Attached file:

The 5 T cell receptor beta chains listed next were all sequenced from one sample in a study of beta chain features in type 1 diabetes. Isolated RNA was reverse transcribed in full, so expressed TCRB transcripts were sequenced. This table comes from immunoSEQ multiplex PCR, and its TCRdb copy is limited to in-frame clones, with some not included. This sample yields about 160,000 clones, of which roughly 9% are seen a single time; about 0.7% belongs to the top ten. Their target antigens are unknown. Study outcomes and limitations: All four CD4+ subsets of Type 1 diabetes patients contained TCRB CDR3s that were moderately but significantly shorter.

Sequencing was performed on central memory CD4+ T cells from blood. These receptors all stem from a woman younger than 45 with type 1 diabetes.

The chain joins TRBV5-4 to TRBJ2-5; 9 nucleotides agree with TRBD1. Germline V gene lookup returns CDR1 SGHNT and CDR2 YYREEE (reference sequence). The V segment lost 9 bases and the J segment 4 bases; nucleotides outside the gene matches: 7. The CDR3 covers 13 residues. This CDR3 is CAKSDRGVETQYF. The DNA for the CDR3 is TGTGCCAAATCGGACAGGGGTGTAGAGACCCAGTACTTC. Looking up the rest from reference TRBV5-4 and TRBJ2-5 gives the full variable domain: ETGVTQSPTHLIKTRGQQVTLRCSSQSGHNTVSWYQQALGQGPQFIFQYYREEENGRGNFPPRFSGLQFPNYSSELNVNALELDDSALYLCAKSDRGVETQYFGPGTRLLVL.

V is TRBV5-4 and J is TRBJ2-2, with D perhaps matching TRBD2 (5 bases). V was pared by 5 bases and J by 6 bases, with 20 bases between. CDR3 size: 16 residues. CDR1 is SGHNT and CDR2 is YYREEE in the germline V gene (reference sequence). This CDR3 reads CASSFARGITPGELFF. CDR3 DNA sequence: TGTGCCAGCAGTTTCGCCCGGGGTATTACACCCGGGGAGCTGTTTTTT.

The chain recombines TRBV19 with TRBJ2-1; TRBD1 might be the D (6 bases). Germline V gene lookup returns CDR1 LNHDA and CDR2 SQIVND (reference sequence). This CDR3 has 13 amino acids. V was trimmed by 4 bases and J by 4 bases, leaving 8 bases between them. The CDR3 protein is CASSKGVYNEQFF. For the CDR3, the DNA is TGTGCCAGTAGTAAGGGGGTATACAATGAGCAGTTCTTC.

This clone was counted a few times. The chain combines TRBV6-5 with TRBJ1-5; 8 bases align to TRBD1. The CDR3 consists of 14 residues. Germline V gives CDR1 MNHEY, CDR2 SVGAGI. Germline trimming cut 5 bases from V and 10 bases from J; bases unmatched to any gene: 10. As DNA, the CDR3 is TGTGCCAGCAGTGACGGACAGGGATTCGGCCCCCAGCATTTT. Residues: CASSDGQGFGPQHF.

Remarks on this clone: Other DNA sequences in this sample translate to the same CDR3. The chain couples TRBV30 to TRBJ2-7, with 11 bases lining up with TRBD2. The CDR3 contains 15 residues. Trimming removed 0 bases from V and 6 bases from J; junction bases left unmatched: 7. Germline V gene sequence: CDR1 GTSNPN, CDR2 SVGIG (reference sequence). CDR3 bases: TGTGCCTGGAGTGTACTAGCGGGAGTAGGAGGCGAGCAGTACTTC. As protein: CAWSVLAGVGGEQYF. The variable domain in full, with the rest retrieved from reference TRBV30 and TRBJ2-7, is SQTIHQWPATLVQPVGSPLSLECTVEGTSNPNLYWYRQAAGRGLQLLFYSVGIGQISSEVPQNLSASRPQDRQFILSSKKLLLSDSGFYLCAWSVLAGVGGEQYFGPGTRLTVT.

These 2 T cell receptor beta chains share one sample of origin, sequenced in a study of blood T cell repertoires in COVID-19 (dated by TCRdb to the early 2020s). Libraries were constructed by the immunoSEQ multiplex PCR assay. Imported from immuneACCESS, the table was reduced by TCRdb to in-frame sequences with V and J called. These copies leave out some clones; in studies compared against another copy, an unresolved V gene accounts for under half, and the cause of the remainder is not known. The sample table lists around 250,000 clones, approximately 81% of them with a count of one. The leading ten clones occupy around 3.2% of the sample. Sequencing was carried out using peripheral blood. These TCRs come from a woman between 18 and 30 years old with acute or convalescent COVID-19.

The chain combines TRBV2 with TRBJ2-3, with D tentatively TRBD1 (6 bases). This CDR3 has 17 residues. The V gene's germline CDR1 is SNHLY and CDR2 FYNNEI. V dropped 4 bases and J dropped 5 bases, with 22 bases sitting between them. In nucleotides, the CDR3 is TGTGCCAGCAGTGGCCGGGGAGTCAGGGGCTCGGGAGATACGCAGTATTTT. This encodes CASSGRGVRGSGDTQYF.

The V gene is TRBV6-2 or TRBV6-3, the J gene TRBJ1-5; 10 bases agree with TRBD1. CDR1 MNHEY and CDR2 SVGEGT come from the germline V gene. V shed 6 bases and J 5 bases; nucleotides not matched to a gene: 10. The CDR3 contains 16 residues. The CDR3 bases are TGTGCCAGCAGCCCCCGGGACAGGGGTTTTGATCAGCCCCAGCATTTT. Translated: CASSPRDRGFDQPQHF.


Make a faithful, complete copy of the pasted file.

The 5 T cell receptor beta chains listed next were all sequenced from one sample in a study of beta chain features in type 1 diabetes. Isolated RNA was reverse transcribed in full, so expressed TCRB transcripts were sequenced. This table comes from immunoSEQ multiplex PCR, and its TCRdb copy is limited to in-frame clones, with some not included. This sample yields about 160,000 clones, of which roughly 9% are seen a single time; about 0.7% belongs to the top ten. Their target antigens are unknown. Study outcomes and limitations: All four CD4+ subsets of Type 1 diabetes patients contained TCRB CDR3s that were moderately but significantly shorter.

Sequencing was performed on central memory CD4+ T cells from blood. These receptors all stem from a woman younger than 45 with type 1 diabetes.

The chain joins TRBV5-4 to TRBJ2-5; 9 nucleotides agree with TRBD1. Germline V gene lookup returns CDR1 SGHNT and CDR2 YYREEE (reference sequence). The V segment lost 9 bases and the J segment 4 bases; nucleotides outside the gene matches: 7. The CDR3 covers 13 residues. This CDR3 is CAKSDRGVETQYF. The DNA for the CDR3 is TGTGCCAAATCGGACAGGGGTGTAGAGACCCAGTACTTC. Looking up the rest from reference TRBV5-4 and TRBJ2-5 gives the full variable domain: ETGVTQSPTHLIKTRGQQVTLRCSSQSGHNTVSWYQQALGQGPQFIFQYYREEENGRGNFPPRFSGLQFPNYSSELNVNALELDDSALYLCAKSDRGVETQYFGPGTRLLVL.

V is TRBV5-4 and J is TRBJ2-2, with D perhaps matching TRBD2 (5 bases). V was pared by 5 bases and J by 6 bases, with 20 bases between. CDR3 size: 16 residues. CDR1 is SGHNT and CDR2 is YYREEE in the germline V gene (reference sequence). This CDR3 reads CASSFARGITPGELFF. CDR3 DNA sequence: TGTGCCAGCAGTTTCGCCCGGGGTATTACACCCGGGGAGCTGTTTTTT.

The chain recombines TRBV19 with TRBJ2-1; TRBD1 might be the D (6 bases). Germline V gene lookup returns CDR1 LNHDA and CDR2 SQIVND (reference sequence). This CDR3 has 13 amino acids. V was trimmed by 4 bases and J by 4 bases, leaving 8 bases between them. The CDR3 protein is CASSKGVYNEQFF. For the CDR3, the DNA is TGTGCCAGTAGTAAGGGGGTATACAATGAGCAGTTCTTC.

This clone was counted a few times. The chain combines TRBV6-5 with TRBJ1-5; 8 bases align to TRBD1. The CDR3 consists of 14 residues. Germline V gives CDR1 MNHEY, CDR2 SVGAGI. Germline trimming cut 5 bases from V and 10 bases from J; bases unmatched to any gene: 10. As DNA, the CDR3 is TGTGCCAGCAGTGACGGACAGGGATTCGGCCCCCAGCATTTT. Residues: CASSDGQGFGPQHF.

Remarks on this clone: Other DNA sequences in this sample translate to the same CDR3. The chain couples TRBV30 to TRBJ2-7, with 11 bases lining up with TRBD2. The CDR3 contains 15 residues. Trimming removed 0 bases from V and 6 bases from J; junction bases left unmatched: 7. Germline V gene sequence: CDR1 GTSNPN, CDR2 SVGIG (reference sequence). CDR3 bases: TGTGCCTGGAGTGTACTAGCGGGAGTAGGAGGCGAGCAGTACTTC. As protein: CAWSVLAGVGGEQYF. The variable domain in full, with the rest retrieved from reference TRBV30 and TRBJ2-7, is SQTIHQWPATLVQPVGSPLSLECTVEGTSNPNLYWYRQAAGRGLQLLFYSVGIGQISSEVPQNLSASRPQDRQFILSSKKLLLSDSGFYLCAWSVLAGVGGEQYFGPGTRLTVT.

These 2 T cell receptor beta chains share one sample of origin, sequenced in a study of blood T cell repertoires in COVID-19 (dated by TCRdb to the early 2020s). Libraries were constructed by the immunoSEQ multiplex PCR assay. Imported from immuneACCESS, the table was reduced by TCRdb to in-frame sequences with V and J called. These copies leave out some clones; in studies compared against another copy, an unresolved V gene accounts for under half, and the cause of the remainder is not known. The sample table lists around 250,000 clones, approximately 81% of them with a count of one. The leading ten clones occupy around 3.2% of the sample. Sequencing was carried out using peripheral blood. These TCRs come from a woman between 18 and 30 years old with acute or convalescent COVID-19.

The chain combines TRBV2 with TRBJ2-3, with D tentatively TRBD1 (6 bases). This CDR3 has 17 residues. The V gene's germline CDR1 is SNHLY and CDR2 FYNNEI. V dropped 4 bases and J dropped 5 bases, with 22 bases sitting between them. In nucleotides, the CDR3 is TGTGCCAGCAGTGGCCGGGGAGTCAGGGGCTCGGGAGATACGCAGTATTTT. This encodes CASSGRGVRGSGDTQYF.

The V gene is TRBV6-2 or TRBV6-3, the J gene TRBJ1-5; 10 bases agree with TRBD1. CDR1 MNHEY and CDR2 SVGEGT come from the germline V gene. V shed 6 bases and J 5 bases; nucleotides not matched to a gene: 10. The CDR3 contains 16 residues. The CDR3 bases are TGTGCCAGCAGCCCCCGGGACAGGGGTTTTGATCAGCCCCAGCATTTT. Translated: CASSPRDRGFDQPQHF.